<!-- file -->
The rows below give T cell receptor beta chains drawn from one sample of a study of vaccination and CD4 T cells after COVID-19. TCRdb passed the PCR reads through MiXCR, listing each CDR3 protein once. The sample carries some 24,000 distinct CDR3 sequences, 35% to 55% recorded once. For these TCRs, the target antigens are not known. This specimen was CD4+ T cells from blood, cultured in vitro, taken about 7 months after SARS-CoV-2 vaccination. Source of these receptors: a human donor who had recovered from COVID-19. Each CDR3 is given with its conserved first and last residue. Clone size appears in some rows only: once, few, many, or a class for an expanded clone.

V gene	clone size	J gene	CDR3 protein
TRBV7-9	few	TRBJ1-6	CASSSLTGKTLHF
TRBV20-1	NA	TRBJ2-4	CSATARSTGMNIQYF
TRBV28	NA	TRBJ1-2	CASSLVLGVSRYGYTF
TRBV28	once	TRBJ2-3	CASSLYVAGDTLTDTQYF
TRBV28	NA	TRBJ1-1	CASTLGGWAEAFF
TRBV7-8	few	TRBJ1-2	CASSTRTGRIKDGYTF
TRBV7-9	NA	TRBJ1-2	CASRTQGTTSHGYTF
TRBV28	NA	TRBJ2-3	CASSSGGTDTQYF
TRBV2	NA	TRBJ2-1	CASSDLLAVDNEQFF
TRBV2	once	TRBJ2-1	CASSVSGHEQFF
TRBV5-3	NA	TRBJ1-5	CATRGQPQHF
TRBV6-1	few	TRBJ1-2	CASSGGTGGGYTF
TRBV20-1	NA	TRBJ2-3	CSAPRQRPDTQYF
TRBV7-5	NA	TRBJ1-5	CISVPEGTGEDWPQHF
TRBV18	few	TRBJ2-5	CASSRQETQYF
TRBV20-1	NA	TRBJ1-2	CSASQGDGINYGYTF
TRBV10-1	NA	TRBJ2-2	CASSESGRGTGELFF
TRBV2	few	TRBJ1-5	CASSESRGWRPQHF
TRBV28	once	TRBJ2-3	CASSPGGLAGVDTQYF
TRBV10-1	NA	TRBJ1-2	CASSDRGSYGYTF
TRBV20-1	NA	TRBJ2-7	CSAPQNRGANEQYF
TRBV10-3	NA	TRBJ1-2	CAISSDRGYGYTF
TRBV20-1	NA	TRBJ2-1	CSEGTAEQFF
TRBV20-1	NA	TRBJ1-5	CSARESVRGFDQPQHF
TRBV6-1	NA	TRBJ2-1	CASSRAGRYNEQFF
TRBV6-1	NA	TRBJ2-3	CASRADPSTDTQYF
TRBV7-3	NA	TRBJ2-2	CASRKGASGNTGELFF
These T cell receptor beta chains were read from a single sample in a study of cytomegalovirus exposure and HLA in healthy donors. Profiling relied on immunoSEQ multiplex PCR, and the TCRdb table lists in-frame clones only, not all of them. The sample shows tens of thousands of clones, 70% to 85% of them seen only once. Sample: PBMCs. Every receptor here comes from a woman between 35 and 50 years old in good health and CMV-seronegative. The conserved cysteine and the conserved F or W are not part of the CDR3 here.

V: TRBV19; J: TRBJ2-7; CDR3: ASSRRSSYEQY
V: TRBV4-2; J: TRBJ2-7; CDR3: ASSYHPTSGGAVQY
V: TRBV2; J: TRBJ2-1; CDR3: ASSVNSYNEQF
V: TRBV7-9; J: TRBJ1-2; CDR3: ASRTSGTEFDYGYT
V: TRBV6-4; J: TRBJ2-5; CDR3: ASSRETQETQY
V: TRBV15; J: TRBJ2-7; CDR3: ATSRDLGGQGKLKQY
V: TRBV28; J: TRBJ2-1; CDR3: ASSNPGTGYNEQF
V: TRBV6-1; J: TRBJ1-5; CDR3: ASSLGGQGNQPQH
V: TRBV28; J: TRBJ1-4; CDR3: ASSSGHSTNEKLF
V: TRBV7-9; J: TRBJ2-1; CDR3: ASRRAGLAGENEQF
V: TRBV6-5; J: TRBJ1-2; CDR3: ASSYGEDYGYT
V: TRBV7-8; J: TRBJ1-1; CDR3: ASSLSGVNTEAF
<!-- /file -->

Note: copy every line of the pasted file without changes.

The rows below give T cell receptor beta chains drawn from one sample of a study of vaccination and CD4 T cells after COVID-19. TCRdb passed the PCR reads through MiXCR, listing each CDR3 protein once. The sample carries some 24,000 distinct CDR3 sequences, 35% to 55% recorded once. For these TCRs, the target antigens are not known. This specimen was CD4+ T cells from blood, cultured in vitro, taken about 7 months after SARS-CoV-2 vaccination. Source of these receptors: a human donor who had recovered from COVID-19. Each CDR3 is given with its conserved first and last residue. Clone size appears in some rows only: once, few, many, or a class for an expanded clone.

V gene	clone size	J gene	CDR3 protein
TRBV7-9	few	TRBJ1-6	CASSSLTGKTLHF
TRBV20-1	NA	TRBJ2-4	CSATARSTGMNIQYF
TRBV28	NA	TRBJ1-2	CASSLVLGVSRYGYTF
TRBV28	once	TRBJ2-3	CASSLYVAGDTLTDTQYF
TRBV28	NA	TRBJ1-1	CASTLGGWAEAFF
TRBV7-8	few	TRBJ1-2	CASSTRTGRIKDGYTF
TRBV7-9	NA	TRBJ1-2	CASRTQGTTSHGYTF
TRBV28	NA	TRBJ2-3	CASSSGGTDTQYF
TRBV2	NA	TRBJ2-1	CASSDLLAVDNEQFF
TRBV2	once	TRBJ2-1	CASSVSGHEQFF
TRBV5-3	NA	TRBJ1-5	CATRGQPQHF
TRBV6-1	few	TRBJ1-2	CASSGGTGGGYTF
TRBV20-1	NA	TRBJ2-3	CSAPRQRPDTQYF
TRBV7-5	NA	TRBJ1-5	CISVPEGTGEDWPQHF
TRBV18	few	TRBJ2-5	CASSRQETQYF
TRBV20-1	NA	TRBJ1-2	CSASQGDGINYGYTF
TRBV10-1	NA	TRBJ2-2	CASSESGRGTGELFF
TRBV2	few	TRBJ1-5	CASSESRGWRPQHF
TRBV28	once	TRBJ2-3	CASSPGGLAGVDTQYF
TRBV10-1	NA	TRBJ1-2	CASSDRGSYGYTF
TRBV20-1	NA	TRBJ2-7	CSAPQNRGANEQYF
TRBV10-3	NA	TRBJ1-2	CAISSDRGYGYTF
TRBV20-1	NA	TRBJ2-1	CSEGTAEQFF
TRBV20-1	NA	TRBJ1-5	CSARESVRGFDQPQHF
TRBV6-1	NA	TRBJ2-1	CASSRAGRYNEQFF
TRBV6-1	NA	TRBJ2-3	CASRADPSTDTQYF
TRBV7-3	NA	TRBJ2-2	CASRKGASGNTGELFF
These T cell receptor beta chains were read from a single sample in a study of cytomegalovirus exposure and HLA in healthy donors. Profiling relied on immunoSEQ multiplex PCR, and the TCRdb table lists in-frame clones only, not all of them. The sample shows tens of thousands of clones, 70% to 85% of them seen only once. Sample: PBMCs. Every receptor here comes from a woman between 35 and 50 years old in good health and CMV-seronegative. The conserved cysteine and the conserved F or W are not part of the CDR3 here.

V: TRBV19; J: TRBJ2-7; CDR3: ASSRRSSYEQY
V: TRBV4-2; J: TRBJ2-7; CDR3: ASSYHPTSGGAVQY
V: TRBV2; J: TRBJ2-1; CDR3: ASSVNSYNEQF
V: TRBV7-9; J: TRBJ1-2; CDR3: ASRTSGTEFDYGYT
V: TRBV6-4; J: TRBJ2-5; CDR3: ASSRETQETQY
V: TRBV15; J: TRBJ2-7; CDR3: ATSRDLGGQGKLKQY
V: TRBV28; J: TRBJ2-1; CDR3: ASSNPGTGYNEQF
V: TRBV6-1; J: TRBJ1-5; CDR3: ASSLGGQGNQPQH
V: TRBV28; J: TRBJ1-4; CDR3: ASSSGHSTNEKLF
V: TRBV7-9; J: TRBJ2-1; CDR3: ASRRAGLAGENEQF
V: TRBV6-5; J: TRBJ1-2; CDR3: ASSYGEDYGYT
V: TRBV7-8; J: TRBJ1-1; CDR3: ASSLSGVNTEAF